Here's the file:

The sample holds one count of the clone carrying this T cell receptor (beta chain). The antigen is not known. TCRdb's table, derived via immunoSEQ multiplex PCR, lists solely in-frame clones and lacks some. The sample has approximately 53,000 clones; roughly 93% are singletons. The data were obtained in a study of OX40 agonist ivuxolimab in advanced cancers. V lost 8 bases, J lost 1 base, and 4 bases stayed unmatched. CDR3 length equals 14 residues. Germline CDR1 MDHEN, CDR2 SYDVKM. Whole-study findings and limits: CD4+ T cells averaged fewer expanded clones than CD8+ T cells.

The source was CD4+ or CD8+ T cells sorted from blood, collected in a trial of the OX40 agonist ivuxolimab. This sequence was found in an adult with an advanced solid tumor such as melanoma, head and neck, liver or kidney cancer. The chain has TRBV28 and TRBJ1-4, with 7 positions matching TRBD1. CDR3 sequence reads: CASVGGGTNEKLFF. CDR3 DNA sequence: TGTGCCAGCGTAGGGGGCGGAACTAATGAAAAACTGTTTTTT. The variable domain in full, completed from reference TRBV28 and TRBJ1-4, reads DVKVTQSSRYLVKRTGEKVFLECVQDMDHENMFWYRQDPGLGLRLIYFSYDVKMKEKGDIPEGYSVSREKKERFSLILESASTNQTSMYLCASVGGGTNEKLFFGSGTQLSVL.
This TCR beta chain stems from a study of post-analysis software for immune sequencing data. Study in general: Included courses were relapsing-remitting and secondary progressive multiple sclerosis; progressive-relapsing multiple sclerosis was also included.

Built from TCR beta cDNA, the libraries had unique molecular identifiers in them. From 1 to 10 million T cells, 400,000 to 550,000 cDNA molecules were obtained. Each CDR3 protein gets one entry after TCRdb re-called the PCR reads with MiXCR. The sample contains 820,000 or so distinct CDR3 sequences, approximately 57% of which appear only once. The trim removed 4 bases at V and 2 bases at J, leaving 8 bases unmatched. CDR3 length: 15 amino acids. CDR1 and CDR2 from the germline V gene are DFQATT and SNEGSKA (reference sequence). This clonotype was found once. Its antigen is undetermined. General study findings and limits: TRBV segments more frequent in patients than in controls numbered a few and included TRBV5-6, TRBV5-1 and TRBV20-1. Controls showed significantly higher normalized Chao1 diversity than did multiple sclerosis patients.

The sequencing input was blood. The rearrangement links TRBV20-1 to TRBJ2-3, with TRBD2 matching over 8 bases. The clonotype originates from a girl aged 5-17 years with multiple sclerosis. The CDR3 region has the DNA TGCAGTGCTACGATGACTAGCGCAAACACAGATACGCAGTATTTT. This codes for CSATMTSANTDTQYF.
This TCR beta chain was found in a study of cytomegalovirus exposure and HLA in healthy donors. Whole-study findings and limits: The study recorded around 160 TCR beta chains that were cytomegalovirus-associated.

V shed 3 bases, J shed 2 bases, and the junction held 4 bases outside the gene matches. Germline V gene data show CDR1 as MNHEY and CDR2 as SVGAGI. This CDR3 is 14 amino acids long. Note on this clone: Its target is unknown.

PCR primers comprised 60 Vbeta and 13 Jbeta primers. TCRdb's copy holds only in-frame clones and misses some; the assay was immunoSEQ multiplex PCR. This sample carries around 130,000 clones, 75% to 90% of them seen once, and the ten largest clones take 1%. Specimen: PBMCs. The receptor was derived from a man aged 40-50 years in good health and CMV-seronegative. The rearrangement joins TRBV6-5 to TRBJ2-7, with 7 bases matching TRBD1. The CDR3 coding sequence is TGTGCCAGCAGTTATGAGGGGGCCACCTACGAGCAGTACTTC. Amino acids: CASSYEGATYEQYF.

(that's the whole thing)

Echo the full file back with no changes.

The sample holds one count of the clone carrying this T cell receptor (beta chain). The antigen is not known. TCRdb's table, derived via immunoSEQ multiplex PCR, lists solely in-frame clones and lacks some. The sample has approximately 53,000 clones; roughly 93% are singletons. The data were obtained in a study of OX40 agonist ivuxolimab in advanced cancers. V lost 8 bases, J lost 1 base, and 4 bases stayed unmatched. CDR3 length equals 14 residues. Germline CDR1 MDHEN, CDR2 SYDVKM. Whole-study findings and limits: CD4+ T cells averaged fewer expanded clones than CD8+ T cells.

The source was CD4+ or CD8+ T cells sorted from blood, collected in a trial of the OX40 agonist ivuxolimab. This sequence was found in an adult with an advanced solid tumor such as melanoma, head and neck, liver or kidney cancer. The chain has TRBV28 and TRBJ1-4, with 7 positions matching TRBD1. CDR3 sequence reads: CASVGGGTNEKLFF. CDR3 DNA sequence: TGTGCCAGCGTAGGGGGCGGAACTAATGAAAAACTGTTTTTT. The variable domain in full, completed from reference TRBV28 and TRBJ1-4, reads DVKVTQSSRYLVKRTGEKVFLECVQDMDHENMFWYRQDPGLGLRLIYFSYDVKMKEKGDIPEGYSVSREKKERFSLILESASTNQTSMYLCASVGGGTNEKLFFGSGTQLSVL.
This TCR beta chain stems from a study of post-analysis software for immune sequencing data. Study in general: Included courses were relapsing-remitting and secondary progressive multiple sclerosis; progressive-relapsing multiple sclerosis was also included.

Built from TCR beta cDNA, the libraries had unique molecular identifiers in them. From 1 to 10 million T cells, 400,000 to 550,000 cDNA molecules were obtained. Each CDR3 protein gets one entry after TCRdb re-called the PCR reads with MiXCR. The sample contains 820,000 or so distinct CDR3 sequences, approximately 57% of which appear only once. The trim removed 4 bases at V and 2 bases at J, leaving 8 bases unmatched. CDR3 length: 15 amino acids. CDR1 and CDR2 from the germline V gene are DFQATT and SNEGSKA (reference sequence). This clonotype was found once. Its antigen is undetermined. General study findings and limits: TRBV segments more frequent in patients than in controls numbered a few and included TRBV5-6, TRBV5-1 and TRBV20-1. Controls showed significantly higher normalized Chao1 diversity than did multiple sclerosis patients.

The sequencing input was blood. The rearrangement links TRBV20-1 to TRBJ2-3, with TRBD2 matching over 8 bases. The clonotype originates from a girl aged 5-17 years with multiple sclerosis. The CDR3 region has the DNA TGCAGTGCTACGATGACTAGCGCAAACACAGATACGCAGTATTTT. This codes for CSATMTSANTDTQYF.
This TCR beta chain was found in a study of cytomegalovirus exposure and HLA in healthy donors. Whole-study findings and limits: The study recorded around 160 TCR beta chains that were cytomegalovirus-associated.

V shed 3 bases, J shed 2 bases, and the junction held 4 bases outside the gene matches. Germline V gene data show CDR1 as MNHEY and CDR2 as SVGAGI. This CDR3 is 14 amino acids long. Note on this clone: Its target is unknown.

PCR primers comprised 60 Vbeta and 13 Jbeta primers. TCRdb's copy holds only in-frame clones and misses some; the assay was immunoSEQ multiplex PCR. This sample carries around 130,000 clones, 75% to 90% of them seen once, and the ten largest clones take 1%. Specimen: PBMCs. The receptor was derived from a man aged 40-50 years in good health and CMV-seronegative. The rearrangement joins TRBV6-5 to TRBJ2-7, with 7 bases matching TRBD1. The CDR3 coding sequence is TGTGCCAGCAGTTATGAGGGGGCCACCTACGAGCAGTACTTC. Amino acids: CASSYEGATYEQYF.